Vernon J. Ehlers, who taught at Calvin College for 17 years and later became a Michigan state legislator and a United States congressman, died Aug. 15 in Grand Rapids, Mich. He was 83.
Throughout his life, Ehlers sought to follow the words of the Old Testament prophet Micah “to do justice, love mercy, and walk humbly with your God.”
“Vern Ehlers embodied what it meant to be a statesman,” said Bill Huizenga, a current U.S. congressman and member of Haven Christian Reformed Church in Zeeland, Mich. “Vern's thoughtful leadership earned the respect and admiration of his colleagues on both sides of the aisle.”
Born in Minnesota, Ehlers attended Calvin as a student in the early 1950s. He later transferred to the University of California at Berkeley, where he became a nuclear physicist and earned his doctorate. He then returned to his alma mater in 1966 as a professor in the physics department.
During his tenure on the Calvin faculty, Ehlers became actively involved in local government, winning election to the Kent County Board of Commissioners in the mid-1970s and serving on the board for eight years. He was then elected to the Michigan State House in 1982 and to the state Senate two years after that.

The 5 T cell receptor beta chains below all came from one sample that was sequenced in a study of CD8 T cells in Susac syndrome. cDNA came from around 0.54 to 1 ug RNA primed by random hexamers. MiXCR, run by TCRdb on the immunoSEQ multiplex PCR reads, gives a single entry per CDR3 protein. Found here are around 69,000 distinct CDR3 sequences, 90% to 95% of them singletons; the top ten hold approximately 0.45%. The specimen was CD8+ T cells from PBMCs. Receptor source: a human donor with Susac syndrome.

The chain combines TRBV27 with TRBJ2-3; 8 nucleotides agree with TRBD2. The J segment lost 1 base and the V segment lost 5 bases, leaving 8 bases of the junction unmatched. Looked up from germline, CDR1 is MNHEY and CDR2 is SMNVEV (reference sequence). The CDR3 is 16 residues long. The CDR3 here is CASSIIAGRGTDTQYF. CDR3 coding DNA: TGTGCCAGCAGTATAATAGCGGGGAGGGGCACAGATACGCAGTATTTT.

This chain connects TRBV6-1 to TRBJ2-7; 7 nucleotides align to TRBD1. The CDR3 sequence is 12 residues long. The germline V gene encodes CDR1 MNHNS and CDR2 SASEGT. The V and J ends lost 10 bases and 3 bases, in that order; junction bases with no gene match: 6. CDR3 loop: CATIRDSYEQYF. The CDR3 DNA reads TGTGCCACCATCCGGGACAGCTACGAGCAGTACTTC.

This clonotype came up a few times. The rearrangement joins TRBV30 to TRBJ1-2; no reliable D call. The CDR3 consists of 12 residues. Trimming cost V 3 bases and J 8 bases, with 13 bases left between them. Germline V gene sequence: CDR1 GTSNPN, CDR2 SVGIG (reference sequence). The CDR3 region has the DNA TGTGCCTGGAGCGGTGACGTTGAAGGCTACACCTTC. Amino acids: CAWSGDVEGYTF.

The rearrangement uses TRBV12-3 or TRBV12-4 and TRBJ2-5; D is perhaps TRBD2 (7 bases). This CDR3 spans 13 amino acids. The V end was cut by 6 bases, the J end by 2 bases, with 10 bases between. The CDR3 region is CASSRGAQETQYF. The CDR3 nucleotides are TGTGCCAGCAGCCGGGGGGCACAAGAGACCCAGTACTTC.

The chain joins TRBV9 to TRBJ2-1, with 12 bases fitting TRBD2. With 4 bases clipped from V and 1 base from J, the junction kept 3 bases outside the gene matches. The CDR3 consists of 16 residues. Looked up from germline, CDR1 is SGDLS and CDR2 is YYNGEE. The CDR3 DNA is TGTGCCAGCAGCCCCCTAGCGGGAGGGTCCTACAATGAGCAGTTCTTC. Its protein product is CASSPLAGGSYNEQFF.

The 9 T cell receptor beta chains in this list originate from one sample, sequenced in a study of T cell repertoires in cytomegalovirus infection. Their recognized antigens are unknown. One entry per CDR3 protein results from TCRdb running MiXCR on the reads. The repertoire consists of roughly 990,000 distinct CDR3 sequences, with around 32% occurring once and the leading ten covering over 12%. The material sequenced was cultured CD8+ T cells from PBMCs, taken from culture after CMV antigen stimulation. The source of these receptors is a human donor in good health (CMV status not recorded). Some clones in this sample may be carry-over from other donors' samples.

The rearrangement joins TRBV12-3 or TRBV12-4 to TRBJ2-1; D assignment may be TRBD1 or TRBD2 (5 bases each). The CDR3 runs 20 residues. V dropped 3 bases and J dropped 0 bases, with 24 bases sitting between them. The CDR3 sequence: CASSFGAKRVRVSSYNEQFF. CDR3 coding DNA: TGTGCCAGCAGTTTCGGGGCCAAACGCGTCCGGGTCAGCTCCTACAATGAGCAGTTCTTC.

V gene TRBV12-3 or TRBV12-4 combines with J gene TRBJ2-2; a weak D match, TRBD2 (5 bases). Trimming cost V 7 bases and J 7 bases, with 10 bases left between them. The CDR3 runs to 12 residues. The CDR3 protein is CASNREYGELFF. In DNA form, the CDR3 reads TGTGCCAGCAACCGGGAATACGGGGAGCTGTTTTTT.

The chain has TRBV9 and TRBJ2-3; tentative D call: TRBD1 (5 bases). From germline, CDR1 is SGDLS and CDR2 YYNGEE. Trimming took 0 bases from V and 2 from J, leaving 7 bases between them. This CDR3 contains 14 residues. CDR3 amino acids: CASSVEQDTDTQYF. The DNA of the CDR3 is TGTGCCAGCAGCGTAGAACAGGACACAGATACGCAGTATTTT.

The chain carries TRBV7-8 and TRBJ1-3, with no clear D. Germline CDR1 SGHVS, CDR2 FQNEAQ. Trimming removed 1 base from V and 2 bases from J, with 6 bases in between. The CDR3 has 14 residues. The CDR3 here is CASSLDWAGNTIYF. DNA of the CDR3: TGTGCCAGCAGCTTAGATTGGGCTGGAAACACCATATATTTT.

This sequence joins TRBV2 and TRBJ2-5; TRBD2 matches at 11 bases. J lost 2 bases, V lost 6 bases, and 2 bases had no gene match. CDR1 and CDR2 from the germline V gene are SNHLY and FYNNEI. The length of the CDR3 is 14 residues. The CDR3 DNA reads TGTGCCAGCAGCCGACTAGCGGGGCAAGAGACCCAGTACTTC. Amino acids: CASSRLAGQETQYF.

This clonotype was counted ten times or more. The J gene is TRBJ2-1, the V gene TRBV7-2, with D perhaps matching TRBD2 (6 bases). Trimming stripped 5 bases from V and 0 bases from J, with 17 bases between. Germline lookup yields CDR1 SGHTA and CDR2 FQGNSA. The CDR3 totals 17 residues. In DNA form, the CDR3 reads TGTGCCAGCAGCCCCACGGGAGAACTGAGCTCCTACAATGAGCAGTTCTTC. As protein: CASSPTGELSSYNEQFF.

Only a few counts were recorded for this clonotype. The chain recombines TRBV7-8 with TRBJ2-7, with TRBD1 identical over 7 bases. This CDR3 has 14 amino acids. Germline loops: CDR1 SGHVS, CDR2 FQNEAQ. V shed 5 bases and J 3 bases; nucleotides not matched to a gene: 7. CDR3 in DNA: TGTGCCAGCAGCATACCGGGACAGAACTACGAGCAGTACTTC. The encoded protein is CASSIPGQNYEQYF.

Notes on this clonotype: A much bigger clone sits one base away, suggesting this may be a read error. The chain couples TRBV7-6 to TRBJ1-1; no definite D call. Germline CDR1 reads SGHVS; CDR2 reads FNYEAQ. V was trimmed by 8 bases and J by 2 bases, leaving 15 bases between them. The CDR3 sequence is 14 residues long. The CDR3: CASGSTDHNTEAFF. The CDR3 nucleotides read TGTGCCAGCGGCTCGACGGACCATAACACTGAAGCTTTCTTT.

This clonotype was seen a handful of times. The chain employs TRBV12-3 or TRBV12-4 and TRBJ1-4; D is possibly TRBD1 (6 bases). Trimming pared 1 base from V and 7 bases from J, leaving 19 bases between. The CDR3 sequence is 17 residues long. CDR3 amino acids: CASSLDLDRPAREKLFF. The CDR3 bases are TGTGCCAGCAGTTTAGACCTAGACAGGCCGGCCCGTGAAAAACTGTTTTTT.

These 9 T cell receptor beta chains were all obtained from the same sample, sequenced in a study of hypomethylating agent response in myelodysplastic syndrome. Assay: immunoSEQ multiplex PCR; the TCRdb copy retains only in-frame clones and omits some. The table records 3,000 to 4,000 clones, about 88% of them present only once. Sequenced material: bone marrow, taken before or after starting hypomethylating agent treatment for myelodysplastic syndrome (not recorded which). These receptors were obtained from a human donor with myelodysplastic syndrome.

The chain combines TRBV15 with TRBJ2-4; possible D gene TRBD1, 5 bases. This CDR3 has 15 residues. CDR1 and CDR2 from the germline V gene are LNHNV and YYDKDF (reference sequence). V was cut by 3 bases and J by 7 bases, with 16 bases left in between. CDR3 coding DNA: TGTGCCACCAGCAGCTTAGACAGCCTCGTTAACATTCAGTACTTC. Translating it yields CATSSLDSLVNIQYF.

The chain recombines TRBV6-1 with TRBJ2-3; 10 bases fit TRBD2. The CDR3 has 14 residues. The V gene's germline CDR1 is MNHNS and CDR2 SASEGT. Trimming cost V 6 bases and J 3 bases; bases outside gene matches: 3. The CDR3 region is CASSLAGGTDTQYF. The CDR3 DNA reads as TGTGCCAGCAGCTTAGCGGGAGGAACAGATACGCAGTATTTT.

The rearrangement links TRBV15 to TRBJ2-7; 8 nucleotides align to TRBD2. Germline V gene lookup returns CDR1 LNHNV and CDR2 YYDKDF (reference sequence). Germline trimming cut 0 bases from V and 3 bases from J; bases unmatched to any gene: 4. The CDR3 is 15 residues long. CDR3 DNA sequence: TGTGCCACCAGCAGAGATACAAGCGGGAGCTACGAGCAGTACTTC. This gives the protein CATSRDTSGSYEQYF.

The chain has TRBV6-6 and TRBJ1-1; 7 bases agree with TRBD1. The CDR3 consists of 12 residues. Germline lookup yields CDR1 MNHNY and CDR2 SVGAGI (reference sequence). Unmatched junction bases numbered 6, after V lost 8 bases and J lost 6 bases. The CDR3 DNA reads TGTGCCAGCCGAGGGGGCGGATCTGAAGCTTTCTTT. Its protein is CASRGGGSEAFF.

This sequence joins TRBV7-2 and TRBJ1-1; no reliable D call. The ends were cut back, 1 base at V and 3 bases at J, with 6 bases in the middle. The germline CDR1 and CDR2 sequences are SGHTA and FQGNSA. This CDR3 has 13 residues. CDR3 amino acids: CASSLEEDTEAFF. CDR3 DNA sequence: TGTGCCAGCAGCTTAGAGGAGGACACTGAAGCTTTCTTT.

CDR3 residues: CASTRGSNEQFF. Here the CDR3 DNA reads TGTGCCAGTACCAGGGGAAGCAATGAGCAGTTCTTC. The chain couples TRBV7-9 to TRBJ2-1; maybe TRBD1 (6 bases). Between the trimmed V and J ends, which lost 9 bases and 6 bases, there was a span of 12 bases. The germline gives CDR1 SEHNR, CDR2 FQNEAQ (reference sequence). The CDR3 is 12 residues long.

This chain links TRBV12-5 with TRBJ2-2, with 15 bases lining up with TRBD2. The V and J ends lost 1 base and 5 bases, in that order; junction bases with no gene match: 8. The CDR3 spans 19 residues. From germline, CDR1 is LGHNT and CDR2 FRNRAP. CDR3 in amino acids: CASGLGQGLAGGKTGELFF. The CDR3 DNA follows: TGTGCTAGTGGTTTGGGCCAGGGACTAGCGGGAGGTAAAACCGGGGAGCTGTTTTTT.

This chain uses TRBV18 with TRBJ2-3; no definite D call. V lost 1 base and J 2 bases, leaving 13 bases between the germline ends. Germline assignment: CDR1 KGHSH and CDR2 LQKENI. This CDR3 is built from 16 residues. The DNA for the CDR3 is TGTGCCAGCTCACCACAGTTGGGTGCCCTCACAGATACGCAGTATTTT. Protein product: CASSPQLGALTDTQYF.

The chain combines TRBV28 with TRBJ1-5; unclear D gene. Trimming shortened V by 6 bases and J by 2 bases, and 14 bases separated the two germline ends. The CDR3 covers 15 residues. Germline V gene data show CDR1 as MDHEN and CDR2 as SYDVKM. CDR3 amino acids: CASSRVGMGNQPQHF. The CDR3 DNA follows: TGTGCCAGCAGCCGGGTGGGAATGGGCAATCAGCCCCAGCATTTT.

After serving in the Michigan Senate for nine years, Ehlers ran in a special election in 1993 to fill a congressional seat left vacant by the death of another former Calvin faculty member, Paul Henry. He won that seat, becoming the first research physicist ever elected to Congress. A Republican, Ehlers went on to represent western Michigan in Washington for 18 years.
As a congressman, Ehlers led the development of the Great Lakes Legacy Act, which poured $270 million over five years toward cleaning up sediment from the Great Lakes. He was a champion of promoting science and technology education programs and also worked on developing an equitable funding formula for roads, highways, and transit systems, according to Chris Barbee, his longtime press secretary.
“From start to finish, Vern’s career was animated by the Reformed outlook that Christians need to be a blessing to people in the world around them,” said Matt Walhout, current chair of the Calvin physics department, who has been working on an archival research project on Ehlers’ life.
Ehlers was a member of Eastern Avenue CRC in Grand Rapids and is survived by his wife of 59 years, Johanna; and by four children, five grandchildren, three great-grandchildren, and two sisters.